Dispatches from the Historical Society Conference
HNN, in conjunction with the Historical Society blog is pleased to bring to you dispatches by Randall Stephens from the 2010 Historical Society conference at George Washington University.
- Day 1
- Day 2
- Day 3
It is hot in Washington, D.C. I flew into our nation's capitol on Wednesday and wilted immediately. The heat and humidity, the residue of a former swamp, didn't keep away historians who came to explore the present and future of historical inquiry. On Thursday I attended a few wonderful sessions that explored some of the basic themes of the 2010 Historical Society conference, held at George Washington University, and organized by Eric Arnesen.
The panel on "Historical Inquiry Outside the Traditional Undergraduate History Classroom" considered"past inquiry" outside of the typical history classroom. The question of"who are we teaching, how are we teaching them, and why?" animated the session.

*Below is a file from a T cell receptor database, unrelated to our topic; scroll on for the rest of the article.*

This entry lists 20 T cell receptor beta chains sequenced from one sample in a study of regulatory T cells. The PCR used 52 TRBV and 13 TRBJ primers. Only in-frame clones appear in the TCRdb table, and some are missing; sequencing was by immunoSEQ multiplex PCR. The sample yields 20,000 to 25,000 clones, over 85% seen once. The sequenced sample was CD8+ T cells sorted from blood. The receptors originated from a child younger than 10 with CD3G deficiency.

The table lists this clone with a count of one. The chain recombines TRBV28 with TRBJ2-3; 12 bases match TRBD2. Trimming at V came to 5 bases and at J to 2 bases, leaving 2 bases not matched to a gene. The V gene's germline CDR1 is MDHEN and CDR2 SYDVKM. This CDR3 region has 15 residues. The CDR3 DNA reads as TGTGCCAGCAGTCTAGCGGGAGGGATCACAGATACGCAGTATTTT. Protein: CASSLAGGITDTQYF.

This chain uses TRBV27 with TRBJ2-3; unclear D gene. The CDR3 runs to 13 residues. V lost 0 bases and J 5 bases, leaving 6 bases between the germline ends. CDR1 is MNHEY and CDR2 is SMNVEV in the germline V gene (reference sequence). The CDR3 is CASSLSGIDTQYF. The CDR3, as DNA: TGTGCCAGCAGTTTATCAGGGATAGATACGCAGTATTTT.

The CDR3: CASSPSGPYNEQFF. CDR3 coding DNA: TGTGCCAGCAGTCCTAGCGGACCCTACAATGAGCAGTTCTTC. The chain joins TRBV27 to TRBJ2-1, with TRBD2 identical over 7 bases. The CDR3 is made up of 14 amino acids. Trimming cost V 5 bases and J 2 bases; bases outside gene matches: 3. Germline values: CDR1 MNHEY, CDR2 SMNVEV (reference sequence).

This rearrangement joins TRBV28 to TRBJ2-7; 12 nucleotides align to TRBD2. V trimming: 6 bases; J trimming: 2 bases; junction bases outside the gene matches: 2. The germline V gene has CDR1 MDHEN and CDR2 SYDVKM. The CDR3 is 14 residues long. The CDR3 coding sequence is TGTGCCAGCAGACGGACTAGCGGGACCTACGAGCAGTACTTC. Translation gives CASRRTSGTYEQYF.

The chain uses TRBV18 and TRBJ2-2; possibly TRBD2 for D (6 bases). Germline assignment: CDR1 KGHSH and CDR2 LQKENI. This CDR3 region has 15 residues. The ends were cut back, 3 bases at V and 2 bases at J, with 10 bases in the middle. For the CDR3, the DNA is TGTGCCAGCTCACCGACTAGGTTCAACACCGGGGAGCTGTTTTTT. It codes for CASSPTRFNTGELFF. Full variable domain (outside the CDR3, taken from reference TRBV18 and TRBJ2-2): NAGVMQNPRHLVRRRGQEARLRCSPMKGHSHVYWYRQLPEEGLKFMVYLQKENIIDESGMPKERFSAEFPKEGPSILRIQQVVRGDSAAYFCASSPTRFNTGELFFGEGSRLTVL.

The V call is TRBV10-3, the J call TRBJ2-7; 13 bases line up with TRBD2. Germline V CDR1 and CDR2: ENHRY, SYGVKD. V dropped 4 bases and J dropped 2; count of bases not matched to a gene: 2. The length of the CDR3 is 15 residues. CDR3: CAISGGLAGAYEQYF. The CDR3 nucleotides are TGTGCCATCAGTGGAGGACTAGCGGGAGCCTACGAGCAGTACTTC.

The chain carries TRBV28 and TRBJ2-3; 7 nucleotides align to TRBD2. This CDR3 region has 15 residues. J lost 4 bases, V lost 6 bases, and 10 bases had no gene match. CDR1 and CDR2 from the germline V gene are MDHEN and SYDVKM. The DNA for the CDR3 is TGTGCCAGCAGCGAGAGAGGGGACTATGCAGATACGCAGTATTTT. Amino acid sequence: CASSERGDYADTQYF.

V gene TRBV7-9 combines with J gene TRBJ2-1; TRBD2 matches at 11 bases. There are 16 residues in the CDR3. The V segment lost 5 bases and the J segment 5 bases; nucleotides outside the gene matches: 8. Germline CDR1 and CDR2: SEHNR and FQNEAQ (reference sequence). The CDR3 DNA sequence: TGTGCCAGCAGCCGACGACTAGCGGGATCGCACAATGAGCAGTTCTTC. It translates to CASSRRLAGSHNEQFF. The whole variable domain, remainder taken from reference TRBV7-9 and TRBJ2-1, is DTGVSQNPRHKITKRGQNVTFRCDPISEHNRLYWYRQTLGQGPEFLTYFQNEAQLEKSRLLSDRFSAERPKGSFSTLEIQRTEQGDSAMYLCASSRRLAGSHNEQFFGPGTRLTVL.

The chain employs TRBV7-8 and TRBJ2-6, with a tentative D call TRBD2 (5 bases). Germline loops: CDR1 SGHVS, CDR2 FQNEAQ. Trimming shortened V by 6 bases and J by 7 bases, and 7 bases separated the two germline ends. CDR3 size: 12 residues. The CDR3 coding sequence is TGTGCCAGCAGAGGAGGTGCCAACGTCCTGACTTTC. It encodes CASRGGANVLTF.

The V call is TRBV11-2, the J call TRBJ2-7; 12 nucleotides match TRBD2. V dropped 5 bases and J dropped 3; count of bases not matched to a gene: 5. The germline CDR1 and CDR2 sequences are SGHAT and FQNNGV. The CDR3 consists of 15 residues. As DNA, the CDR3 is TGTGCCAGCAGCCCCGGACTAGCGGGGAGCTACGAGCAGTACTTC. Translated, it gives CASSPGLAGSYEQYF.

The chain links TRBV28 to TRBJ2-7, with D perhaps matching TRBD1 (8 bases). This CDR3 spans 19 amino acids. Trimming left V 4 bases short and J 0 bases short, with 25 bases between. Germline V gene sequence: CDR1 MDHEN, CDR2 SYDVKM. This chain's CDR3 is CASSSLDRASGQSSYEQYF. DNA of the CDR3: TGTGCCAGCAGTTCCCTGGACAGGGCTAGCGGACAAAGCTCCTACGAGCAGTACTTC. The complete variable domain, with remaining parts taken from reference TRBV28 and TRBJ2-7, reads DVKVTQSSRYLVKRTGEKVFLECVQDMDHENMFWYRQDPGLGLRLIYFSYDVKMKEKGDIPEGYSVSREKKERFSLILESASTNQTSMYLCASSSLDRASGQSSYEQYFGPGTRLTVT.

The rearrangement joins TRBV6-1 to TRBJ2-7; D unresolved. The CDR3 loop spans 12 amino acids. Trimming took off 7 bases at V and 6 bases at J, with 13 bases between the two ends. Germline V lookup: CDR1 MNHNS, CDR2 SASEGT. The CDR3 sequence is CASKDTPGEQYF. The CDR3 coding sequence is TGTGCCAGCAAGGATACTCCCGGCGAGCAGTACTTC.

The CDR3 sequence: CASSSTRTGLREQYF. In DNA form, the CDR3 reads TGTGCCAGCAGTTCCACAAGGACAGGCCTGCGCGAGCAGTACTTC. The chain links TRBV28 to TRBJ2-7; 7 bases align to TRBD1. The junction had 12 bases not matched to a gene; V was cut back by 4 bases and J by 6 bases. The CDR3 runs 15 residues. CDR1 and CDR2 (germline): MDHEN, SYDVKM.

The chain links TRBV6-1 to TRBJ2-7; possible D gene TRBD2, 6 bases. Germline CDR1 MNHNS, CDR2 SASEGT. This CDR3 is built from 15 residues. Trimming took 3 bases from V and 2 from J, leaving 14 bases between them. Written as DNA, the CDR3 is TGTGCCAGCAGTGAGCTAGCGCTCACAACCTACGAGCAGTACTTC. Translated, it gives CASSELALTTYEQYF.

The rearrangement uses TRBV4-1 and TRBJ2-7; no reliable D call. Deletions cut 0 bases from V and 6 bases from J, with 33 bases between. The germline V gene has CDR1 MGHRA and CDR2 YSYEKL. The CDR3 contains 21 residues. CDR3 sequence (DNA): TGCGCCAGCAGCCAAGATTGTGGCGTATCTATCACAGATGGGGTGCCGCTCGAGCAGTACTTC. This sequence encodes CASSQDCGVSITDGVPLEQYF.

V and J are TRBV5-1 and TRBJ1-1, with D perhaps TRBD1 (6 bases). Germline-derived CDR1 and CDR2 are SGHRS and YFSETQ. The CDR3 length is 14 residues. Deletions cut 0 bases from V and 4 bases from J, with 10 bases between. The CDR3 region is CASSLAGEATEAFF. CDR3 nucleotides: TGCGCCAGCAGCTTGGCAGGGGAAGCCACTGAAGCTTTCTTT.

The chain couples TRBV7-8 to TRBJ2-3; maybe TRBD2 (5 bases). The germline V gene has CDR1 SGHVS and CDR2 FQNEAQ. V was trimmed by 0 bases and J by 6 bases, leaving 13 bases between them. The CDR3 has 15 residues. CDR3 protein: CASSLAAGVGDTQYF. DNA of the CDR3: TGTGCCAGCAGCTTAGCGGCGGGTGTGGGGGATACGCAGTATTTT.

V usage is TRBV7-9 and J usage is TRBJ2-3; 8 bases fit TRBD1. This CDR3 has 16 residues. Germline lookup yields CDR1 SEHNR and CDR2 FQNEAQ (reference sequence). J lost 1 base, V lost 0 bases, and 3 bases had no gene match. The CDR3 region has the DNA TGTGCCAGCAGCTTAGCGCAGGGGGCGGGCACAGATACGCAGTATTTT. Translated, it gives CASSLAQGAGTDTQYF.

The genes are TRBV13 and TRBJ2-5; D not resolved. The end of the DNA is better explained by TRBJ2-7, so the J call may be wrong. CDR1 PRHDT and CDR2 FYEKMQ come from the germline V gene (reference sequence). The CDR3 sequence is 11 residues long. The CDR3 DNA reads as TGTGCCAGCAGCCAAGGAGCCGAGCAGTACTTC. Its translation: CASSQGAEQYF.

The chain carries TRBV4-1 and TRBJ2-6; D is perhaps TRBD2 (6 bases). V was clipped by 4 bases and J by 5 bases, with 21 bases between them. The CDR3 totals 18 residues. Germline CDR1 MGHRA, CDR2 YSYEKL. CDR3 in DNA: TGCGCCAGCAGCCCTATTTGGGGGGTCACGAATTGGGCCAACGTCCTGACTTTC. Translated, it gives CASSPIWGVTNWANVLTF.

John Thomas Scott (Mercer University) used the term"past" rather than"historical" to indicate the interdisciplinary nature of honors courses and general classes populated by non-history majors. Scott and other panelists looked into the possibilities and perils--perils for historians at least--of working more broadly and reaching out to a larger audience.
How does one get students to think historically about any number of subjects? In what ways do courses primarily taught for non-majors differ from typical history classes?
Sarah E. Gardner (Mercer University) spoke about some of the classes that make up Mercer's honors program. Baseball and American culture, a real draw, includes a class trip to a Florida spring training camp. Gardner teaches a course on gangster Films in the 1930s. These classes tend to use primary sources. Student engagement with documents, she noted, has been key. Gardner pointed out that these classes typically leave out historiography and the widely differing views of historians. She ended by considering some of the downsides of this omission: There will be some lack of contextualization and argument, among other things.